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Recipe from The Picture Cookbook by Life
Magazine. This is the closes recipe to the original and was
developed by Roy Alciatore, one of Antoine's previous owners. I
have only slightly adapted the recipe to modern recipe writing
More of What's Cooking America's great
How To Purchase, Store, and Shuck Fresh Oysters.
Photo from Costas Inn Restaurant.
1850 - Antoine Alciatore, the original owner of Antoine's Restaurant in New Orleans,
Louisiana, made a specialty dish of snails called Snails Bourgignon which was very popular. The
restaurant, located on Rue St. Louis in the New Orleans French Quarter, was opened in 1840, and Antoine's is the country's oldest family-run restaurant.
According to Antoine
Restaurant's web site:
In 1874, Antoine being in ill-heath, took leave of his
family, with the management of the restaurant in his wife's
hands. He felt he had not much longer to live and wished to die
and be buried in his birthplace in France. He told his wife he
did not want her to watch him deteriorate and said as he left;
"As I take boat for Marseilles, we will not meet again on
earth." He died within the year.
- When Jules Alciatore took over the business, the taste for
snails had subsided, and also there was a shortage of French
snails. He wanted to use a local product in order to avoid any
difficulty in procuring it. He choose oysters and adapted
the snail recipe in 1899 to use the gulf oysters.
Jules Alciatore is known as a pioneer in the art of cooking oysters
(as they were rarely cooked before this time). According to legend, it is said that a customer exclaimed with delight after
eating this dish, "Why, this is as rich as Rockefeller!"
The dish was given the name Rockefeller because the green was the color
of greenbacks and the whole dish was so rich that he wanted a
name that would signify the "richest in the world." The first
name to come to his mind was John D. Rockefeller (1839-1937), a name once connoted the absolute pinnacle of wealth and position. No other
American dish has received so much praise and attention as Oysters Rockefeller.
The original recipe is a closely-guarded Antoine's secret, though it has been imitated,
adapted, and evolved in a host of ways. The original oysters Rockefeller is said to have been made with watercress, not spinach.
Jules Alciatore exacted a promise on his deathbed that the exact proportions be kept a secret forever.
1980 - Roy F. Guste, Jr., the great-great grandson of Jules
Antoine, writes in his book Antoine's Restaurant Cookbook that "the sauce is basically a puree of a number of green vegetables
other than spinach."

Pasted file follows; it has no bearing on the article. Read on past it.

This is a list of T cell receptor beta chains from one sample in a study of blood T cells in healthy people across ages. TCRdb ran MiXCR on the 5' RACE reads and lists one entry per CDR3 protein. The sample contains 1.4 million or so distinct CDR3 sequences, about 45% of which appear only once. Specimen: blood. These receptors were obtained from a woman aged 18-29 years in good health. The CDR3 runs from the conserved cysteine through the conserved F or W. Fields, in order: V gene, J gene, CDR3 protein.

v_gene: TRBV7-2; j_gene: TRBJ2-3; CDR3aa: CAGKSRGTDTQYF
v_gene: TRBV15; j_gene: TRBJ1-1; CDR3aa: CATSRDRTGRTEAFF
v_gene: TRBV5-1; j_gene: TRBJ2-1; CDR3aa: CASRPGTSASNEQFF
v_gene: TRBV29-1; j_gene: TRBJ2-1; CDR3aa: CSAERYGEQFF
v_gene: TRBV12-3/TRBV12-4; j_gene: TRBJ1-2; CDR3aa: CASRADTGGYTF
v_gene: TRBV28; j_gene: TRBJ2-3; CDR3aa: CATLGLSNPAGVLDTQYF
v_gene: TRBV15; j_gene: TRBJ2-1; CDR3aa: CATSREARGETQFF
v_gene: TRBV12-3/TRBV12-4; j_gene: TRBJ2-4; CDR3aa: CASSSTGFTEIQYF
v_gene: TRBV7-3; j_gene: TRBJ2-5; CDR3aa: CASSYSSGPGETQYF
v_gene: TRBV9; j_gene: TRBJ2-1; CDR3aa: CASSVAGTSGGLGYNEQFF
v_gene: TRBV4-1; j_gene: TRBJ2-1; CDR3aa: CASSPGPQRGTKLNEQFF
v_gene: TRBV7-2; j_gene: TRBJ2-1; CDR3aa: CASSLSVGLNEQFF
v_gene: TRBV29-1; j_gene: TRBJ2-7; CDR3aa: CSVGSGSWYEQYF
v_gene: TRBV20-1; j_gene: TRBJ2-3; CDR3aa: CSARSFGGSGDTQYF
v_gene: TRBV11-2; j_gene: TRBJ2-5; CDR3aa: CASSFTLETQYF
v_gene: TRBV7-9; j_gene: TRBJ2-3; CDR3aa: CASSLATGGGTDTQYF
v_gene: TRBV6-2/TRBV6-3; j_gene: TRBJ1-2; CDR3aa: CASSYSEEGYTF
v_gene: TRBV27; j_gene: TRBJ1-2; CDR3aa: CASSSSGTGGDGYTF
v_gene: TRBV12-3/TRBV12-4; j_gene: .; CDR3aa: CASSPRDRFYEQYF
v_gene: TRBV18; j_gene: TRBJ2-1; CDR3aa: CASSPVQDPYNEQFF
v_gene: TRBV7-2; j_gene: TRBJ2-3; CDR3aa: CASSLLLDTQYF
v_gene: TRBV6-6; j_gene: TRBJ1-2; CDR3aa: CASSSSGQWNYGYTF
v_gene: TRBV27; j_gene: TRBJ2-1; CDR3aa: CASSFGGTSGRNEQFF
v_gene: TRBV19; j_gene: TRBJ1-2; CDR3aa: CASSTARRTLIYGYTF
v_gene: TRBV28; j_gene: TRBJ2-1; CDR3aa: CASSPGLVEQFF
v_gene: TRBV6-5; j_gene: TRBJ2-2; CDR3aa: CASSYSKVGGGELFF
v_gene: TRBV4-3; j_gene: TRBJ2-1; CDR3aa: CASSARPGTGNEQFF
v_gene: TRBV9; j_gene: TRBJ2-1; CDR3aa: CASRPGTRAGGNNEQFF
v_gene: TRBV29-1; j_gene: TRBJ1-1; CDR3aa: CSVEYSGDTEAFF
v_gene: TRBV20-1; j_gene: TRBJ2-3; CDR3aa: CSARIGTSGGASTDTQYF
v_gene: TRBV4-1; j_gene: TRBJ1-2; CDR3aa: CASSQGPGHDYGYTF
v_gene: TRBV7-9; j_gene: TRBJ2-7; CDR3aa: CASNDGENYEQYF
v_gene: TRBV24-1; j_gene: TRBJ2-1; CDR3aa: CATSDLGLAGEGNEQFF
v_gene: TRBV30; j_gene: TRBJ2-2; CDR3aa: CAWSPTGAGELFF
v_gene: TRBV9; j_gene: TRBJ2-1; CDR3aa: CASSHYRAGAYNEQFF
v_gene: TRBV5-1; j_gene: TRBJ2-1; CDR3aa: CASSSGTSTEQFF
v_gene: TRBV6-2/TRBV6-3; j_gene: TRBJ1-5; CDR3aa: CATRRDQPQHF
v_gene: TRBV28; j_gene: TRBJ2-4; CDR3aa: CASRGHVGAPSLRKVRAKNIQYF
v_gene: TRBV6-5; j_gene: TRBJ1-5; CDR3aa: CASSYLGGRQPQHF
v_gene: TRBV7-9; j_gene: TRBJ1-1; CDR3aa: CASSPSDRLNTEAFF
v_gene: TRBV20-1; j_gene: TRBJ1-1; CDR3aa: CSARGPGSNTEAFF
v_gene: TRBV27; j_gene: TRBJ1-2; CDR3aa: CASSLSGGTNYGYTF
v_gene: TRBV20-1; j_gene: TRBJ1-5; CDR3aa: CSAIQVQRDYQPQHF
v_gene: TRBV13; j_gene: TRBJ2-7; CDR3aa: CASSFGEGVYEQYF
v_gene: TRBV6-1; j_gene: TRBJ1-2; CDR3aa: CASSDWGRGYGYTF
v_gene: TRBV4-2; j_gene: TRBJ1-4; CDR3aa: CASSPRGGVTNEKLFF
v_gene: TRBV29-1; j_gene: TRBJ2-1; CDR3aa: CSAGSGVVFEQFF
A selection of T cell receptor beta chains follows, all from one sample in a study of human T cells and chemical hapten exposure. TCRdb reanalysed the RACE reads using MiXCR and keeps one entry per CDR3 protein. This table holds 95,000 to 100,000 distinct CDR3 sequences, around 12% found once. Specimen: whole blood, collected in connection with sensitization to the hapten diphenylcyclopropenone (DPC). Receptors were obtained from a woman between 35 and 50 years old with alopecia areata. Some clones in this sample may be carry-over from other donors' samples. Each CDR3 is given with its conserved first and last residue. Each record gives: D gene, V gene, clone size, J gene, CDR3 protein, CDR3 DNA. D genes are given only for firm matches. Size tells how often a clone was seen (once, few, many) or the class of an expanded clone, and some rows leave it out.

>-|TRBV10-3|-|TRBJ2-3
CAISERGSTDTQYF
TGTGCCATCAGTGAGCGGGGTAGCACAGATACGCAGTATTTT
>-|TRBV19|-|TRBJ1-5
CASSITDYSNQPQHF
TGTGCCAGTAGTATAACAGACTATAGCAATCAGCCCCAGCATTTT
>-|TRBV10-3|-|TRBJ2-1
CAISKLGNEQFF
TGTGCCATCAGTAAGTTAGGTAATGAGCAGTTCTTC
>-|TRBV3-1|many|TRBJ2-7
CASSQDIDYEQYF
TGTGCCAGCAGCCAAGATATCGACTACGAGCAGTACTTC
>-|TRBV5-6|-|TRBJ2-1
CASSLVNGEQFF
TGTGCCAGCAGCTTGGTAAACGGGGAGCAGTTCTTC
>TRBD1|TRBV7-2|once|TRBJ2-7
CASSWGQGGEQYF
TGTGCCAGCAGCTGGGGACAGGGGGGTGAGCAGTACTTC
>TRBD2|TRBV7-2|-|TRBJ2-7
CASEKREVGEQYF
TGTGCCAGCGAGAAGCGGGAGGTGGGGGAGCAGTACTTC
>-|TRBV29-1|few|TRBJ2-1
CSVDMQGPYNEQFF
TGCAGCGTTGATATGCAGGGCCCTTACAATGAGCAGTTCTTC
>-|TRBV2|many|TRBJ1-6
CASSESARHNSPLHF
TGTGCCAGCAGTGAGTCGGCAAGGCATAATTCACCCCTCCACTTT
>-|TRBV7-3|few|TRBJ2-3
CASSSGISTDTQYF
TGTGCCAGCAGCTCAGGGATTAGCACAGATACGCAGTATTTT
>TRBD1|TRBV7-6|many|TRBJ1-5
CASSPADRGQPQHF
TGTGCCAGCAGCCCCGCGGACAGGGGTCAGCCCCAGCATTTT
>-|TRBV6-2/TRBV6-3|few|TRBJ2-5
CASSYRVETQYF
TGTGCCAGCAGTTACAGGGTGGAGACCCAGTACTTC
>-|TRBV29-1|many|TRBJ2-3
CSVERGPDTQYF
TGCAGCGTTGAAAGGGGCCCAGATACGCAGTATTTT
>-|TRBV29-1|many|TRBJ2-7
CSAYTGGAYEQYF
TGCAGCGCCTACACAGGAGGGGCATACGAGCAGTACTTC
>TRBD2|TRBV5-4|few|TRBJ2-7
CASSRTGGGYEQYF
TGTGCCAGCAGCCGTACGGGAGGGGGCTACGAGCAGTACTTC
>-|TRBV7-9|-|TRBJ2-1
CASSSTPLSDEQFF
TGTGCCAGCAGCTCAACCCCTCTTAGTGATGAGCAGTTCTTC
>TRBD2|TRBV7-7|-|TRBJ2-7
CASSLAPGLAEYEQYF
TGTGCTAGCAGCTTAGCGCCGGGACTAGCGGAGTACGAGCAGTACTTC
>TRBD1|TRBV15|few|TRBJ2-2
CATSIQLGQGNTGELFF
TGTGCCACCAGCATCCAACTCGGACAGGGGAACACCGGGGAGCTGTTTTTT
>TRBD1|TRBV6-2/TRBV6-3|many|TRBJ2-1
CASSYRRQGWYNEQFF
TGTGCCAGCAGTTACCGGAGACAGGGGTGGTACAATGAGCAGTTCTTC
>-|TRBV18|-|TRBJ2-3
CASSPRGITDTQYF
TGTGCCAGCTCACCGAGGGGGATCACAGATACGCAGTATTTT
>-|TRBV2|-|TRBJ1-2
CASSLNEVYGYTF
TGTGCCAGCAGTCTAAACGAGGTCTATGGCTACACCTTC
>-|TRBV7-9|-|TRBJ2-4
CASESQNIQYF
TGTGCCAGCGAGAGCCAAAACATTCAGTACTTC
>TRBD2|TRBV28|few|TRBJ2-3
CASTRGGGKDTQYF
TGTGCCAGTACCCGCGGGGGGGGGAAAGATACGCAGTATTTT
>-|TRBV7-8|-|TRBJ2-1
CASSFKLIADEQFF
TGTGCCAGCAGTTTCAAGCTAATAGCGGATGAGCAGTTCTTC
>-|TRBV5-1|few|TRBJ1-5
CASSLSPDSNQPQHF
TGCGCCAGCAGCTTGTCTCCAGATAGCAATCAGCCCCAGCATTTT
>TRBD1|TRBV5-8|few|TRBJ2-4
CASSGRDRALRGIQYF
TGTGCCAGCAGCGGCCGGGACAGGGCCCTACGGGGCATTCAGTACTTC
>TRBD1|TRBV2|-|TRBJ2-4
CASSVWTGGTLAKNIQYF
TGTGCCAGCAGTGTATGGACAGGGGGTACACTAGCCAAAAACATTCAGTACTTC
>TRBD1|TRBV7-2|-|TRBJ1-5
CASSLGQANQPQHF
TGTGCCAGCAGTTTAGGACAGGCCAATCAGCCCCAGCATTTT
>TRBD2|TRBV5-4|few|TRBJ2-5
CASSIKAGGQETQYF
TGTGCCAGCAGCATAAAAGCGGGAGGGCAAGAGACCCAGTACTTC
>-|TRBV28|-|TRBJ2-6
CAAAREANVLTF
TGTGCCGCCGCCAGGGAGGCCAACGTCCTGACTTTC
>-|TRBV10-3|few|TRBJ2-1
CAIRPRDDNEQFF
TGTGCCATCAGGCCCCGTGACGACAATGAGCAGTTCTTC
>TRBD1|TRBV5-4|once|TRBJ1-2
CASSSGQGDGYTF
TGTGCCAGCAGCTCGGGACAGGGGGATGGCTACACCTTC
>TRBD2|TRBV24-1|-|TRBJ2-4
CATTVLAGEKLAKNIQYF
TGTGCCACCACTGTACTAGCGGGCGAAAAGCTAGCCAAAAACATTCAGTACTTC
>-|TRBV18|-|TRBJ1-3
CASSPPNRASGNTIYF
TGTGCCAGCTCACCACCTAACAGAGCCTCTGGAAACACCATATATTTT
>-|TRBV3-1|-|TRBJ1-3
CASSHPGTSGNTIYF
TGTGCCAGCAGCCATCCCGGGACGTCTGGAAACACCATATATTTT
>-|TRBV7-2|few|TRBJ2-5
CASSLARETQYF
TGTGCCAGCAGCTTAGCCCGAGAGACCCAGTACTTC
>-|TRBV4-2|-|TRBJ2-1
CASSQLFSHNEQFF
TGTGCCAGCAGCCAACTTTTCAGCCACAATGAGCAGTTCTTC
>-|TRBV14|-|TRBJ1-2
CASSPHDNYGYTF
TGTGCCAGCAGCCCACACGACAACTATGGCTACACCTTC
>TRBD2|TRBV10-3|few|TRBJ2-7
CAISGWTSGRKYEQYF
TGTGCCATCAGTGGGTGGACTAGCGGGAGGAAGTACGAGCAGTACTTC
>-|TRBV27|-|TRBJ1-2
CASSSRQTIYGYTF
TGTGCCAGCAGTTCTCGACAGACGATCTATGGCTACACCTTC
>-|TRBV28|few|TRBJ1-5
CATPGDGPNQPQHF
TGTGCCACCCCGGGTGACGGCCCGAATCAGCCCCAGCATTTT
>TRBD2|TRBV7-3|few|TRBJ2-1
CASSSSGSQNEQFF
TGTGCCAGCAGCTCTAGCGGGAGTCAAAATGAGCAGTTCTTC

Glory On The Half-Shell, by Kevin Keating, magazine article in Hemispheres Magazine, January 1997.
Oyster Cookery, by Sharon Montoya-Welsh and Marjorie
Speare-Yerxa, published by Shoalwater Kitchen, 1984.
The New Orleans Restaurant Cookbook, by Deirdre Stanforth,
published by Doubleday & Company, Inc., 1967.
Oysters Rockefeller Recipe:
Yields: 6 servings or 36 appetizers
Prep time: 15 min
Cook time: 5 minutes
36 fresh (live) oysters on the half shell*
6 tablespoons butter
6 tablespoons finely-minced fresh spinach leaves
3 tablespoons finely-minced
3 tablespoons finely-minced
5 tablespoons homemade
Tabasco Sauce to taste
1/2 teaspoon Herbsaint or Pernod**
1/2 teaspoon salt
Lemon wedges for garnish
* It is best
to use small oyster for this recipe. The oysters themselves (not
the shells) should be no more than 1 to 1 1/2 inches in
diameter. Any variety of oysters will work; just make sure the oysters you choose are as
fresh as possible, still alive, and tightly closed.
** Herbsaint and Pernod
are an aniseed flavored spirit, available where liquor is sold.
oyster knife, pry open the oyster shells, then remove the
oysters. Discard the top shells; scrub and dry the bottom
shells. Drain the oysters, reserving the oyster liquor.
In a large saucepan, melt the
butter; add spinach, onion, parsley, bread crumbs, Tabasco
Sauce, Herbsaint, and salt. Cook, stirring constantly, for 15
minutes. Remove from heat. Press the spinach mixture through a
sieve or food mill; let cool. Mixture may be made ahead of
time and refrigerated until ready to use.
Preheat oven broiler. Line an ovenproof
plate or platter with a layer of rock salt about 1-inch deep
(moisten the salt very slightly).
Set oysters in the rock salt, making sure they are level.
Place a little of the reserved
oyster liquor on each oyster. Spoon an equal amount of the
prepared spinach mixture over each oyster and spread to the rim of the shell.
Broil approximately 5 minutes or
until the edges of the oysters have curled and the topping is
bubbling. Watch carefully.
Garnish the plates or platter with
the parsley sprigs and the lemon wedges. Serve immediately.
Makes 6 servings or 36 appetizers.